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Good times, good tenants?

It may be a slow recovery, but we are certainly in the growth mode. With that comes an increase in leasing.  Coming off a difficult economy means the review of your prospective tenant’s credit is even more important.  Here are some key items to consider:

  • Can they pay the rent?
    • Look at the whole company, not just their financial statement
      • How long have they been in business?  How many employees?  What is the experience of management?
      • Do they have a diversified customer base or count on one or two for most of their revenue?
      • Do they have a unique product? Any patent protection?  What are their competitive advantages or disadvantages?
    • Evaluating the financial side
      • Information sources
        • Audited statements are best.  From there, the order goes CPA reviewed, CPA prepared, then internally prepared. Tax returns are OK for small companies.
        • Does the company have a bond rating?  Check Standard & Poor’s or Moody’s .
        • Ask for business plans and/or forecasts.  If they don’t have them, ask more questions.
        • Get references such as bankers, vendors, or accountants.
      • Review company financials
        • Look at the company’s net worth, total debt and debt-service burden, cash flow, and profitability trend.  Do they produce enough operating cash flow to easily pay the new rent?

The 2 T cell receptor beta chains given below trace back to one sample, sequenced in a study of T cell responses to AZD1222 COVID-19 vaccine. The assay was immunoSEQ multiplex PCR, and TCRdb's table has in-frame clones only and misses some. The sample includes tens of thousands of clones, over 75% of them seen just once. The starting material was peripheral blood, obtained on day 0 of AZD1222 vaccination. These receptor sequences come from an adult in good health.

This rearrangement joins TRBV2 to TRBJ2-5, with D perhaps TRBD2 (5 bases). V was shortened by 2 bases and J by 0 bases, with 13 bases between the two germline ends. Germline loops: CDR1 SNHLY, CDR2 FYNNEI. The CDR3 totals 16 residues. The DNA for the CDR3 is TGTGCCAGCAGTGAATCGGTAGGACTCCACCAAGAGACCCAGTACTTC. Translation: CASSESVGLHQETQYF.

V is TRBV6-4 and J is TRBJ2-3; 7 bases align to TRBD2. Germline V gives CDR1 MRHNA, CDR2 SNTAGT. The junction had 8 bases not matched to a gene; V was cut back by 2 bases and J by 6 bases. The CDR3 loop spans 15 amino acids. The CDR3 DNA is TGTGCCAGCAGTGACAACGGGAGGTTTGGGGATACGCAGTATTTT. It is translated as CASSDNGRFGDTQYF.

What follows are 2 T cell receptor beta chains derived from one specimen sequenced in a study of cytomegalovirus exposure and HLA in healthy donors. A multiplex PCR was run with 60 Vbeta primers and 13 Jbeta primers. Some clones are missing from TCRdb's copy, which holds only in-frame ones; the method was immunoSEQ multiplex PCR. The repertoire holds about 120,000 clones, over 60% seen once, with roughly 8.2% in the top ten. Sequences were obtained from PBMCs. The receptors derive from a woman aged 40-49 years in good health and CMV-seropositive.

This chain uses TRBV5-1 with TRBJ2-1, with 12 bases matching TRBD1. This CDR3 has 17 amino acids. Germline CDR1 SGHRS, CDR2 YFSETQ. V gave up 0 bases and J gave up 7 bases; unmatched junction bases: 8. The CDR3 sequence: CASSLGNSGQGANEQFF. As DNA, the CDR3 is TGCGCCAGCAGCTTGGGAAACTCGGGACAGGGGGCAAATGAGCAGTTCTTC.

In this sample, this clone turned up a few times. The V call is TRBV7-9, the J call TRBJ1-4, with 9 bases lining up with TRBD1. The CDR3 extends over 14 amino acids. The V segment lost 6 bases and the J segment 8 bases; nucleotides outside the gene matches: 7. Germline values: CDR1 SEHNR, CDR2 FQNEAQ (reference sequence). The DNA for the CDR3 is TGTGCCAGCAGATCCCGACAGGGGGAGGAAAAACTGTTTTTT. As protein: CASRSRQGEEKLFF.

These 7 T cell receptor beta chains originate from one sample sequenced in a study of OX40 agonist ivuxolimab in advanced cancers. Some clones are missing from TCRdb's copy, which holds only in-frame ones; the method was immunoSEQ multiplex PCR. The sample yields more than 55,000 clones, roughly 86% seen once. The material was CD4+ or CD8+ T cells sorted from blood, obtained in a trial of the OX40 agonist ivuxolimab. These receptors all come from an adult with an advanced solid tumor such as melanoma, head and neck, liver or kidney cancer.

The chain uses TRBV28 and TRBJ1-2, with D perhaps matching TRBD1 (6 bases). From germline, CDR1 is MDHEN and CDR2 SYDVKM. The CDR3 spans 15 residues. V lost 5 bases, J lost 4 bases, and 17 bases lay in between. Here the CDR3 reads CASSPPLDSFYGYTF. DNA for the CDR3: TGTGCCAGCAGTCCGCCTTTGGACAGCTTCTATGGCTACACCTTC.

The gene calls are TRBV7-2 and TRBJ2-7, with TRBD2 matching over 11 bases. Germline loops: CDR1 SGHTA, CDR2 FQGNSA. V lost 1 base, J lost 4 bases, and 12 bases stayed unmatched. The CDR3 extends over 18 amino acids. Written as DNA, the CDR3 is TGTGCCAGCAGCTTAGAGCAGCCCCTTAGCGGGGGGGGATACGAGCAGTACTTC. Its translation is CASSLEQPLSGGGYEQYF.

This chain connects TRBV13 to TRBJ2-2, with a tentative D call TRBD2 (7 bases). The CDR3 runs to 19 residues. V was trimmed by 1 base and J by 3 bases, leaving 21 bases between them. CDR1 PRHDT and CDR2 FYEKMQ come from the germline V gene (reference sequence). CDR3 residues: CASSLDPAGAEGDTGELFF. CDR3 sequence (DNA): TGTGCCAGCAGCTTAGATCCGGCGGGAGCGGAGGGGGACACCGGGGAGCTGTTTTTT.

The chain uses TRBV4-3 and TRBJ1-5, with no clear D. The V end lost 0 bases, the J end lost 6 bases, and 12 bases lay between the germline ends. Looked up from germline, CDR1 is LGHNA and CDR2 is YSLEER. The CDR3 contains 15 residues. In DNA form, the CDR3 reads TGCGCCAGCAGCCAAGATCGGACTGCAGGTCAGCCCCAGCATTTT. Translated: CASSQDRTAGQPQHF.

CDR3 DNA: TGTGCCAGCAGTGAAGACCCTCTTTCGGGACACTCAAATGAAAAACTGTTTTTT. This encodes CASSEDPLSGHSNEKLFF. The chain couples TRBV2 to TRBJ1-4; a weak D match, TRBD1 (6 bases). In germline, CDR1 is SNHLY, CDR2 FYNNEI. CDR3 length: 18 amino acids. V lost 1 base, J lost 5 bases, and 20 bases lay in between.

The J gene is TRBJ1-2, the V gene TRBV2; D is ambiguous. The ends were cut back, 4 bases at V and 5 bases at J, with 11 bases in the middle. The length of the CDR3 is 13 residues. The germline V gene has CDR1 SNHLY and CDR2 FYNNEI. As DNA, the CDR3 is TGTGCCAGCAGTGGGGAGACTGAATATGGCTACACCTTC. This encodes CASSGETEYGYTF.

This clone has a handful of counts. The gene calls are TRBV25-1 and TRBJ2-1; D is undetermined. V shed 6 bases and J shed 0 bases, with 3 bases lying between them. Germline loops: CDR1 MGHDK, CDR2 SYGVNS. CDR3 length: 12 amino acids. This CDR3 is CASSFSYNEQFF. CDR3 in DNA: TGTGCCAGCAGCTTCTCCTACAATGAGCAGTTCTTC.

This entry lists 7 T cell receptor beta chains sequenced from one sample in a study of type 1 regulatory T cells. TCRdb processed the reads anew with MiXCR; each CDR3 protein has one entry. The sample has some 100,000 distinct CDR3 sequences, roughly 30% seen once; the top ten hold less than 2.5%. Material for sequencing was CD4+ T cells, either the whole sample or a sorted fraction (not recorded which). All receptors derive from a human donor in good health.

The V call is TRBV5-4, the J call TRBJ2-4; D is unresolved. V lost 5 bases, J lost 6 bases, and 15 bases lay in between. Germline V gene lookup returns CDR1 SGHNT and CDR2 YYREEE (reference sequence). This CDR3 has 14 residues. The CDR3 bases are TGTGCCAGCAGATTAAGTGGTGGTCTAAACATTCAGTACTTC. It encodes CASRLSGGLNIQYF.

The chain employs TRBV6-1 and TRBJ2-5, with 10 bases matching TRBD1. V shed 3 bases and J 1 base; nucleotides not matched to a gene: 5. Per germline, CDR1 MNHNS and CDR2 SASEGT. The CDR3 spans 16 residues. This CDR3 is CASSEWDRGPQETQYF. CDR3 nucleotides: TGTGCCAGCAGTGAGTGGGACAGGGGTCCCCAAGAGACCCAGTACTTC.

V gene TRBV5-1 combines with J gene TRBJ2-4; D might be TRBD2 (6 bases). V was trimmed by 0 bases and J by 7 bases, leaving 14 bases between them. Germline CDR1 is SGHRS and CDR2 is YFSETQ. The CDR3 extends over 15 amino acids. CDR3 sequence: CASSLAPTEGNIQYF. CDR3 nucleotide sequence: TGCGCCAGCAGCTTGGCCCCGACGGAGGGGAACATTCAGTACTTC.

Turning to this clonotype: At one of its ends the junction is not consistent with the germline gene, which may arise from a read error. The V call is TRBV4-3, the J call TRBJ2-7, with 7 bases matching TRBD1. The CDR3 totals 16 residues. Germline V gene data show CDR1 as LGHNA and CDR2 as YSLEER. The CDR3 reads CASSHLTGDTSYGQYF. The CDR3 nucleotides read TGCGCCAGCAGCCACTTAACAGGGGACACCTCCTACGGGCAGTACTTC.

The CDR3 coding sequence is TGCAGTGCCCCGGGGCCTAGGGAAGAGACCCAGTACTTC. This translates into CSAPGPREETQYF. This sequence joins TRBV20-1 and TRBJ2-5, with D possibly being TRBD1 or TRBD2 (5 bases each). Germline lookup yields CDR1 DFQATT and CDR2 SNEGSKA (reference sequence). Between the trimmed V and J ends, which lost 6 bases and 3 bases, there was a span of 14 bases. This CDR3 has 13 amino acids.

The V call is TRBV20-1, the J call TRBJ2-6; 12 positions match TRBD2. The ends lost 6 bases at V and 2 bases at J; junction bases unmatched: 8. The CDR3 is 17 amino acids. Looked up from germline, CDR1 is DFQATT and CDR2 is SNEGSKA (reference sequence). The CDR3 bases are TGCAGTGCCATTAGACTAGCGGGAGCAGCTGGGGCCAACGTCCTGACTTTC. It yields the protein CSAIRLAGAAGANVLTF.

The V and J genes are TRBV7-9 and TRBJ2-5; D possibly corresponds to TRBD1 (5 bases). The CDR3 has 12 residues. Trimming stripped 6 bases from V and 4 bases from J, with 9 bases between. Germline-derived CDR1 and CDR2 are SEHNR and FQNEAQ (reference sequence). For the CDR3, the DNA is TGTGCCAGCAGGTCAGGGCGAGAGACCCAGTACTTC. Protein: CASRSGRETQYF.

• Are there any conflicts of interest such as loans, sales, or leases to/from shareholders?
        • Credit, what are the limits and capacity?
      • Consider enhancements if their credit is weak
        • Can they put up a letter of credit?
        • Can they post a larger deposit?
        • Consider having the tenant pay for their own tenant improvements.
      • Of course, all of the above needs to be considered depending on how large of a space the tenant is taking in relation to the entire building.
  • Will they be compatible with the other tenants?
    • Will their operations be a nuisance to neighboring tenants?  Things to consider are smells (hair salons), noise (night clubs, machine shops), and volume of visitors (social service offices).
    • Will their occupancy be an enhancement or detraction to the quality of your building?
      • Nature of business (bank vs. rehab clinic)
      • Respectful of others (you don’t want good tenants getting upset and leaving)
  • Will they take care of their space and common areas?
    • Visit their current space.  Is it in good condition or does it look abused?
  • How will they be to deal with?  Do they seem antagonistic or easy to work with?

Of course, the above just skims the surface of a full due-diligence review of a prospective tenant.  If it’s a large investment-grade tenant like Boeing, its easy.  However, in most cases it takes a more careful review to ensure your next tenant is one you want.